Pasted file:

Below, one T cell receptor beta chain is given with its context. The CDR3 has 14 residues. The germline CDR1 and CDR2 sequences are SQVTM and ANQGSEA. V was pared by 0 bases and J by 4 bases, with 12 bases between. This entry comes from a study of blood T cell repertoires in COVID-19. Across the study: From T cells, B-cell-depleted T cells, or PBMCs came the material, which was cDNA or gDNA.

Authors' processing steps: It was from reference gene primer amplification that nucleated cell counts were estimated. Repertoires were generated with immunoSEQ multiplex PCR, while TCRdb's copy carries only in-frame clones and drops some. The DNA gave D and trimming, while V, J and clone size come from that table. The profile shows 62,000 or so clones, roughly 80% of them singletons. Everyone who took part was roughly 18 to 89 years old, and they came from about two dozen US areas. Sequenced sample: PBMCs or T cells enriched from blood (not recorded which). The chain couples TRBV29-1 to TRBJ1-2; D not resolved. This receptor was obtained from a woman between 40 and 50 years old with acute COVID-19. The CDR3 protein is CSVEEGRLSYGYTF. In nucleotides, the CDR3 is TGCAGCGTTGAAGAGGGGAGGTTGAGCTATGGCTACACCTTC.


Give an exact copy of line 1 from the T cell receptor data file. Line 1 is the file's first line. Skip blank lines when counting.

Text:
Below, one T cell receptor beta chain is given with its context. The CDR3 has 14 residues. The germline CDR1 and CDR2 sequences are SQVTM and ANQGSEA. V was pared by 0 bases and J by 4 bases, with 12 bases between. This entry comes from a study of blood T cell repertoires in COVID-19. Across the study: From T cells, B-cell-depleted T cells, or PBMCs came the material, which was cDNA or gDNA.